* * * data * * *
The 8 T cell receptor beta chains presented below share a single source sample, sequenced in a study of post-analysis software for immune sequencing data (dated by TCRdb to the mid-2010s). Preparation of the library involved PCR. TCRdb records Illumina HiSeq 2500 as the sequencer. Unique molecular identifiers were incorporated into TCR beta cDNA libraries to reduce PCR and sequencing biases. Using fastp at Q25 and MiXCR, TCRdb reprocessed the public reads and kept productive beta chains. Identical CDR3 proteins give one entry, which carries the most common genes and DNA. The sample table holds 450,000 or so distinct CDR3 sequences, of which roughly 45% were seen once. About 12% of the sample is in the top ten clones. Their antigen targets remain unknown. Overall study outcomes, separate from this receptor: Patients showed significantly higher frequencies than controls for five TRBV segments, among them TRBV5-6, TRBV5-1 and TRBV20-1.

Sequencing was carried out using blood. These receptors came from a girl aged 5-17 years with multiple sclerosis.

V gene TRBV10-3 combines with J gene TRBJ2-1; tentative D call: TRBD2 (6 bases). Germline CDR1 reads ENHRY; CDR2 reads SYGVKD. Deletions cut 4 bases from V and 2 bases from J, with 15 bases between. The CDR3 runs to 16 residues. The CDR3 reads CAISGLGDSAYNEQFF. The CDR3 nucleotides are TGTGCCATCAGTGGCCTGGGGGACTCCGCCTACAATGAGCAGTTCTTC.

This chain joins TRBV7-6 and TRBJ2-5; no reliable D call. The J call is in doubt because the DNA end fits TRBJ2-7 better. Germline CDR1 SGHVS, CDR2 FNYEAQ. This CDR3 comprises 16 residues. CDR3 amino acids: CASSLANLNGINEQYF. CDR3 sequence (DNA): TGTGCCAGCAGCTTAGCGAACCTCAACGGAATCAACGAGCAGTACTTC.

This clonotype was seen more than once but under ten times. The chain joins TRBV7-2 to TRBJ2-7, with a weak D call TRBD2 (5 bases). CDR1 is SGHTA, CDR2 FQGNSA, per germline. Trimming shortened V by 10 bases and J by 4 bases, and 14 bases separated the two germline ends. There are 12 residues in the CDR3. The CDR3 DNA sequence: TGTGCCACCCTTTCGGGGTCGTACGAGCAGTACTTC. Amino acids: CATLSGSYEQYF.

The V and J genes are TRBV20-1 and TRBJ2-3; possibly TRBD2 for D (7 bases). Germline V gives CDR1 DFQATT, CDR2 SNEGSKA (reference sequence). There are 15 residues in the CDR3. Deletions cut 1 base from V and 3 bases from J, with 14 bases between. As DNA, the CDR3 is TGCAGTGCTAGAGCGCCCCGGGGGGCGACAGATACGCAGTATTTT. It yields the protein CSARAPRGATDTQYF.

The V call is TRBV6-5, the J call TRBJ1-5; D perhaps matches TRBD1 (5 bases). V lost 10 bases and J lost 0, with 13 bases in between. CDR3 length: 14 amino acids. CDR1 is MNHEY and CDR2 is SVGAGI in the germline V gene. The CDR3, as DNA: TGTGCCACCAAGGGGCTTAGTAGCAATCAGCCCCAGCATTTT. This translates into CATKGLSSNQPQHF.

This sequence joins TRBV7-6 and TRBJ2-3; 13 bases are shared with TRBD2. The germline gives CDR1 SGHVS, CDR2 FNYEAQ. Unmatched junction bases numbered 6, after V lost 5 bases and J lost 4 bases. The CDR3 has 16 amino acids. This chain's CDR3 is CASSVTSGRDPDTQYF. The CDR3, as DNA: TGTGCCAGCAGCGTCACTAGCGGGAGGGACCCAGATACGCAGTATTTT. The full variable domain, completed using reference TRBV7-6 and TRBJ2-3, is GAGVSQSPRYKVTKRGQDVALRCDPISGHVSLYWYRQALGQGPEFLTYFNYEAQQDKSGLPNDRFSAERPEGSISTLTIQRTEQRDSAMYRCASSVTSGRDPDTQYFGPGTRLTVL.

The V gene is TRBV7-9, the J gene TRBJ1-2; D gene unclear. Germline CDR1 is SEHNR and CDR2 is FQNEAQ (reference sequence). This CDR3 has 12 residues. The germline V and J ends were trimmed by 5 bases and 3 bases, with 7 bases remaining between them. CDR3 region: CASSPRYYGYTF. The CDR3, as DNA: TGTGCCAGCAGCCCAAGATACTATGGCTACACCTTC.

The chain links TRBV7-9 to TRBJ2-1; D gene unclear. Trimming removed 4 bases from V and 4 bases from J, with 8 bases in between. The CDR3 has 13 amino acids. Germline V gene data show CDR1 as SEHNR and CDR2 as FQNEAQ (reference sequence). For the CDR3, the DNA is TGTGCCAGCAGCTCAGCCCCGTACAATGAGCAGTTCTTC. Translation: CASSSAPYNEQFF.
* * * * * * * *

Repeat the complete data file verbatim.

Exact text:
The 8 T cell receptor beta chains presented below share a single source sample, sequenced in a study of post-analysis software for immune sequencing data (dated by TCRdb to the mid-2010s). Preparation of the library involved PCR. TCRdb records Illumina HiSeq 2500 as the sequencer. Unique molecular identifiers were incorporated into TCR beta cDNA libraries to reduce PCR and sequencing biases. Using fastp at Q25 and MiXCR, TCRdb reprocessed the public reads and kept productive beta chains. Identical CDR3 proteins give one entry, which carries the most common genes and DNA. The sample table holds 450,000 or so distinct CDR3 sequences, of which roughly 45% were seen once. About 12% of the sample is in the top ten clones. Their antigen targets remain unknown. Overall study outcomes, separate from this receptor: Patients showed significantly higher frequencies than controls for five TRBV segments, among them TRBV5-6, TRBV5-1 and TRBV20-1.

Sequencing was carried out using blood. These receptors came from a girl aged 5-17 years with multiple sclerosis.

V gene TRBV10-3 combines with J gene TRBJ2-1; tentative D call: TRBD2 (6 bases). Germline CDR1 reads ENHRY; CDR2 reads SYGVKD. Deletions cut 4 bases from V and 2 bases from J, with 15 bases between. The CDR3 runs to 16 residues. The CDR3 reads CAISGLGDSAYNEQFF. The CDR3 nucleotides are TGTGCCATCAGTGGCCTGGGGGACTCCGCCTACAATGAGCAGTTCTTC.

This chain joins TRBV7-6 and TRBJ2-5; no reliable D call. The J call is in doubt because the DNA end fits TRBJ2-7 better. Germline CDR1 SGHVS, CDR2 FNYEAQ. This CDR3 comprises 16 residues. CDR3 amino acids: CASSLANLNGINEQYF. CDR3 sequence (DNA): TGTGCCAGCAGCTTAGCGAACCTCAACGGAATCAACGAGCAGTACTTC.

This clonotype was seen more than once but under ten times. The chain joins TRBV7-2 to TRBJ2-7, with a weak D call TRBD2 (5 bases). CDR1 is SGHTA, CDR2 FQGNSA, per germline. Trimming shortened V by 10 bases and J by 4 bases, and 14 bases separated the two germline ends. There are 12 residues in the CDR3. The CDR3 DNA sequence: TGTGCCACCCTTTCGGGGTCGTACGAGCAGTACTTC. Amino acids: CATLSGSYEQYF.

The V and J genes are TRBV20-1 and TRBJ2-3; possibly TRBD2 for D (7 bases). Germline V gives CDR1 DFQATT, CDR2 SNEGSKA (reference sequence). There are 15 residues in the CDR3. Deletions cut 1 base from V and 3 bases from J, with 14 bases between. As DNA, the CDR3 is TGCAGTGCTAGAGCGCCCCGGGGGGCGACAGATACGCAGTATTTT. It yields the protein CSARAPRGATDTQYF.

The V call is TRBV6-5, the J call TRBJ1-5; D perhaps matches TRBD1 (5 bases). V lost 10 bases and J lost 0, with 13 bases in between. CDR3 length: 14 amino acids. CDR1 is MNHEY and CDR2 is SVGAGI in the germline V gene. The CDR3, as DNA: TGTGCCACCAAGGGGCTTAGTAGCAATCAGCCCCAGCATTTT. This translates into CATKGLSSNQPQHF.

This sequence joins TRBV7-6 and TRBJ2-3; 13 bases are shared with TRBD2. The germline gives CDR1 SGHVS, CDR2 FNYEAQ. Unmatched junction bases numbered 6, after V lost 5 bases and J lost 4 bases. The CDR3 has 16 amino acids. This chain's CDR3 is CASSVTSGRDPDTQYF. The CDR3, as DNA: TGTGCCAGCAGCGTCACTAGCGGGAGGGACCCAGATACGCAGTATTTT. The full variable domain, completed using reference TRBV7-6 and TRBJ2-3, is GAGVSQSPRYKVTKRGQDVALRCDPISGHVSLYWYRQALGQGPEFLTYFNYEAQQDKSGLPNDRFSAERPEGSISTLTIQRTEQRDSAMYRCASSVTSGRDPDTQYFGPGTRLTVL.

The V gene is TRBV7-9, the J gene TRBJ1-2; D gene unclear. Germline CDR1 is SEHNR and CDR2 is FQNEAQ (reference sequence). This CDR3 has 12 residues. The germline V and J ends were trimmed by 5 bases and 3 bases, with 7 bases remaining between them. CDR3 region: CASSPRYYGYTF. The CDR3, as DNA: TGTGCCAGCAGCCCAAGATACTATGGCTACACCTTC.

The chain links TRBV7-9 to TRBJ2-1; D gene unclear. Trimming removed 4 bases from V and 4 bases from J, with 8 bases in between. The CDR3 has 13 amino acids. Germline V gene data show CDR1 as SEHNR and CDR2 as FQNEAQ (reference sequence). For the CDR3, the DNA is TGTGCCAGCAGCTCAGCCCCGTACAATGAGCAGTTCTTC. Translation: CASSSAPYNEQFF.